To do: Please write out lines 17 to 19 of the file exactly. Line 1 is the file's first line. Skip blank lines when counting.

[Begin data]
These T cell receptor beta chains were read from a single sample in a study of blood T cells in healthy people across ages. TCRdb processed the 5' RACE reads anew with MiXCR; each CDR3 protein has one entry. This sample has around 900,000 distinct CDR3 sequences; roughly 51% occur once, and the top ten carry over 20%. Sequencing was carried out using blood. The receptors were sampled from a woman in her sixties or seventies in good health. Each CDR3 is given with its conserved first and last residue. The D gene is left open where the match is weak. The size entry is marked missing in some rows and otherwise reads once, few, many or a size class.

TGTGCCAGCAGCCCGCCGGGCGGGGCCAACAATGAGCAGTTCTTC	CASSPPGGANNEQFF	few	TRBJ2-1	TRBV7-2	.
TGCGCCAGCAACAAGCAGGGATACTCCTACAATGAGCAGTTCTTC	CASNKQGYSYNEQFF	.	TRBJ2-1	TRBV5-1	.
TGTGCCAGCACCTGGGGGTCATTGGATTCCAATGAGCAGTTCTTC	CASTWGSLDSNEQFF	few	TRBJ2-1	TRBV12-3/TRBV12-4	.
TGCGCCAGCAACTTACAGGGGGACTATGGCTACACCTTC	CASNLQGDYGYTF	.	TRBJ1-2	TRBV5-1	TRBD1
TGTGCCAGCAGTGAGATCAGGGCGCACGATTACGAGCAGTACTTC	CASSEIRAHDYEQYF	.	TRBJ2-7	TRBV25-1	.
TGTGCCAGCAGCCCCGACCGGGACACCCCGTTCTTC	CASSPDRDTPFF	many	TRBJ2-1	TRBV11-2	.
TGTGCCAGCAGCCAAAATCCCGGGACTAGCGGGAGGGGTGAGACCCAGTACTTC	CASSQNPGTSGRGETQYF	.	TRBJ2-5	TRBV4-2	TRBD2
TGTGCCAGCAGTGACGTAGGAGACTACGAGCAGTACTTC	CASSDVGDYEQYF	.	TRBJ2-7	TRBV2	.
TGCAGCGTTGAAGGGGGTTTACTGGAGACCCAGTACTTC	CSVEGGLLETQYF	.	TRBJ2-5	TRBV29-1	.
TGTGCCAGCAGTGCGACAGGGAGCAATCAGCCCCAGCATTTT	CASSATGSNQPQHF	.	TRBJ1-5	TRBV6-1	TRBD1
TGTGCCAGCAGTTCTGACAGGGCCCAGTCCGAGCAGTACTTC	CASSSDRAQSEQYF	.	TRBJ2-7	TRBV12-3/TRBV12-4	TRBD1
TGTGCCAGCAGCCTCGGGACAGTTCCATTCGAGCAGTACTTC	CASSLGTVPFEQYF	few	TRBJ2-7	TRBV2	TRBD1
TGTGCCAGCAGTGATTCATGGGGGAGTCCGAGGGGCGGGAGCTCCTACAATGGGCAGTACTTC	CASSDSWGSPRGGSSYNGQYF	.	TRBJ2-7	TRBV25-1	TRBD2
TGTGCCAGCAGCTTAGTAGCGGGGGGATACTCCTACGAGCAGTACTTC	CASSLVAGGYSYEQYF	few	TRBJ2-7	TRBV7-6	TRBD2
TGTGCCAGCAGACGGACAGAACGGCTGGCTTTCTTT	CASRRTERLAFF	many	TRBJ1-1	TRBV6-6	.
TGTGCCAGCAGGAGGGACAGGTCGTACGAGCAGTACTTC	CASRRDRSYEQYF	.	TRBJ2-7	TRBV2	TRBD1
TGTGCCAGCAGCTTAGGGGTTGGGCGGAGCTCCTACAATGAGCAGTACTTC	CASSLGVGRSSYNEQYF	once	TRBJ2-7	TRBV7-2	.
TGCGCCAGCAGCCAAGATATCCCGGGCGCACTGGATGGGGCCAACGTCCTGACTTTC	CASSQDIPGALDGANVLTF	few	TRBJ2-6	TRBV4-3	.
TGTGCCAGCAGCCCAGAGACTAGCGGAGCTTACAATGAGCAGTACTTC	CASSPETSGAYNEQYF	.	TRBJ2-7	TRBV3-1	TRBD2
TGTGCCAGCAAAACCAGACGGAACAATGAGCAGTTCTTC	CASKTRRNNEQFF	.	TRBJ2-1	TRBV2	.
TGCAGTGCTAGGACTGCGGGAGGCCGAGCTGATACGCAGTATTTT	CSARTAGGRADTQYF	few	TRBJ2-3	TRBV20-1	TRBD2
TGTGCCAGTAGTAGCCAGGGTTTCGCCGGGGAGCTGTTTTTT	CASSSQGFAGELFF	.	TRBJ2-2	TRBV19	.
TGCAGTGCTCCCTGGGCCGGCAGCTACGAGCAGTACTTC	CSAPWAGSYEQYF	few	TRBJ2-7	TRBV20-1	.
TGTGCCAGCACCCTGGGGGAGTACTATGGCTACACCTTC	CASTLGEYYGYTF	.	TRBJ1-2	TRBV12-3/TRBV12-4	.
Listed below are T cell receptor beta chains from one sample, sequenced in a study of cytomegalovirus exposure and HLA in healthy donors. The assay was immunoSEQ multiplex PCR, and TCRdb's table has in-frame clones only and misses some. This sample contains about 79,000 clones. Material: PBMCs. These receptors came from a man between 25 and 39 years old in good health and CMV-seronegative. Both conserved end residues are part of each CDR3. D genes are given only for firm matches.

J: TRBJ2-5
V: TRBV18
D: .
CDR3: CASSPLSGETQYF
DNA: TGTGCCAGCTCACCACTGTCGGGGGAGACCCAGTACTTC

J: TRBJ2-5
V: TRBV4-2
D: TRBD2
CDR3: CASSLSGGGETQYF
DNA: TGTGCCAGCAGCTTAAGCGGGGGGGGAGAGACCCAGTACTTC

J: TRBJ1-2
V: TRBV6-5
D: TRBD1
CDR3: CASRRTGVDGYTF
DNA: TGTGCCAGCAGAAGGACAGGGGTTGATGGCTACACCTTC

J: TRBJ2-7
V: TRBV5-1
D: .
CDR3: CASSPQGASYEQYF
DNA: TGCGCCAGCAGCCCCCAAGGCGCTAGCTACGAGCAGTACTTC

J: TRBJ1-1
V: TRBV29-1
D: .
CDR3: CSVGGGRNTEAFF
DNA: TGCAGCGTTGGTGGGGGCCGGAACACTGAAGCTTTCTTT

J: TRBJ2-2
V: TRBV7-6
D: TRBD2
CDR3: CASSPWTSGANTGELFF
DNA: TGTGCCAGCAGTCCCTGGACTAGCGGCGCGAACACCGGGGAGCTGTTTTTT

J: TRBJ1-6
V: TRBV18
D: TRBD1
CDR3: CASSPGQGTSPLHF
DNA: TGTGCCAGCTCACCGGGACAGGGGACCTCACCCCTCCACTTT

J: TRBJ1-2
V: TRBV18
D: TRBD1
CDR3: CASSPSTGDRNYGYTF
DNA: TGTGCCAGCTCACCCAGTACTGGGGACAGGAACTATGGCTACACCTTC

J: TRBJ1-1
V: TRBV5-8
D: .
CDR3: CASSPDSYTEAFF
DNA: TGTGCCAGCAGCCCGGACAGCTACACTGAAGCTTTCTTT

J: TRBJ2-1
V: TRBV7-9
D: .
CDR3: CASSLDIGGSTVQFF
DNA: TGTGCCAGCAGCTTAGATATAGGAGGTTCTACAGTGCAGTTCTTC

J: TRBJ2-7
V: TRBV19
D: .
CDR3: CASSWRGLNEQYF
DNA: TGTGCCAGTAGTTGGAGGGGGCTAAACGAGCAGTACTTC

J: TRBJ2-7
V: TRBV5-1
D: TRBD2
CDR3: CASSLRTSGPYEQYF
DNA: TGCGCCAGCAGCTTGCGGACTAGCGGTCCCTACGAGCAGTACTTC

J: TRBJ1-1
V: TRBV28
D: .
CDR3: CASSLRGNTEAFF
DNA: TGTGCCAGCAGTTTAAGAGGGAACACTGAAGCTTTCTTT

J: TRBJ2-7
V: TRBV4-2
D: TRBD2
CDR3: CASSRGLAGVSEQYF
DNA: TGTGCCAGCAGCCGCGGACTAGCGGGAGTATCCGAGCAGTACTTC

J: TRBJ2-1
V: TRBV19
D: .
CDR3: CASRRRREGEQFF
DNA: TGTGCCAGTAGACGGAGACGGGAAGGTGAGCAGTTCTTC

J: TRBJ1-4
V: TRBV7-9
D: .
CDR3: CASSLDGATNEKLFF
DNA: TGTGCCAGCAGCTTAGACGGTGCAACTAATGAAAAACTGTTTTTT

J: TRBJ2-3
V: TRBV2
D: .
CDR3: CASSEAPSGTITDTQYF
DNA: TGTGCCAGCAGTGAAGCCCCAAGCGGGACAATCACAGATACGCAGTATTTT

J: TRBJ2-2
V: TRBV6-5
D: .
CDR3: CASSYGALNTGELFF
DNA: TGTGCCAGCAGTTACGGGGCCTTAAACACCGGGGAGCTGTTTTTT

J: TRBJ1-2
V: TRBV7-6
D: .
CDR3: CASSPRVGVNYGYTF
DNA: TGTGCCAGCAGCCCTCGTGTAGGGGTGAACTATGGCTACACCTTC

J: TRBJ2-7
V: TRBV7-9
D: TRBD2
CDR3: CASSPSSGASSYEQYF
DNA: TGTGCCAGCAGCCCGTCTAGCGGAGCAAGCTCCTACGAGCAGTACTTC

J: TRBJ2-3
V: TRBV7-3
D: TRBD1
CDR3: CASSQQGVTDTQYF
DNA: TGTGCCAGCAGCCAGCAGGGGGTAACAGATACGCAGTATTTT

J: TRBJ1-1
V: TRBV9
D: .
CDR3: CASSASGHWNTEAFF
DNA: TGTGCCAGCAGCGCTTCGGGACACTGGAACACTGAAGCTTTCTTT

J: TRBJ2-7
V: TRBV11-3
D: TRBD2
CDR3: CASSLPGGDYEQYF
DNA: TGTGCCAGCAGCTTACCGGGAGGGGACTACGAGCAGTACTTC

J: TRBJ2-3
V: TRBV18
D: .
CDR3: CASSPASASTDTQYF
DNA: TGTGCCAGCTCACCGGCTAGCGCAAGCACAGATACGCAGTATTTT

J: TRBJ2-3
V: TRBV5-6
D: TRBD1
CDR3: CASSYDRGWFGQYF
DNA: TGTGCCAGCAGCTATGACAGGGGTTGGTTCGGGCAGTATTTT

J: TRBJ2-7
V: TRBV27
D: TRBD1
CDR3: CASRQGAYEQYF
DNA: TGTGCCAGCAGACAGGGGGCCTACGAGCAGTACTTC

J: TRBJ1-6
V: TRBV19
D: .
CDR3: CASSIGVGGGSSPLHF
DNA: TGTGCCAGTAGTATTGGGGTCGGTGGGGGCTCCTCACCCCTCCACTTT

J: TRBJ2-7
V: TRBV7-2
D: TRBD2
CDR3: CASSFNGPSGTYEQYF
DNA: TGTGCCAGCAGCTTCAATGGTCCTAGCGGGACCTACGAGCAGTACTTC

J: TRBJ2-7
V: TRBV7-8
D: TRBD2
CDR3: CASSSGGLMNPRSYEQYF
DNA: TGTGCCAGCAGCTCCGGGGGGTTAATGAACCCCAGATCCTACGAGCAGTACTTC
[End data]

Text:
TGTGCCAGCAGGAGGGACAGGTCGTACGAGCAGTACTTC	CASRRDRSYEQYF	.	TRBJ2-7	TRBV2	TRBD1
TGTGCCAGCAGCTTAGGGGTTGGGCGGAGCTCCTACAATGAGCAGTACTTC	CASSLGVGRSSYNEQYF	once	TRBJ2-7	TRBV7-2	.
TGCGCCAGCAGCCAAGATATCCCGGGCGCACTGGATGGGGCCAACGTCCTGACTTTC	CASSQDIPGALDGANVLTF	few	TRBJ2-6	TRBV4-3	.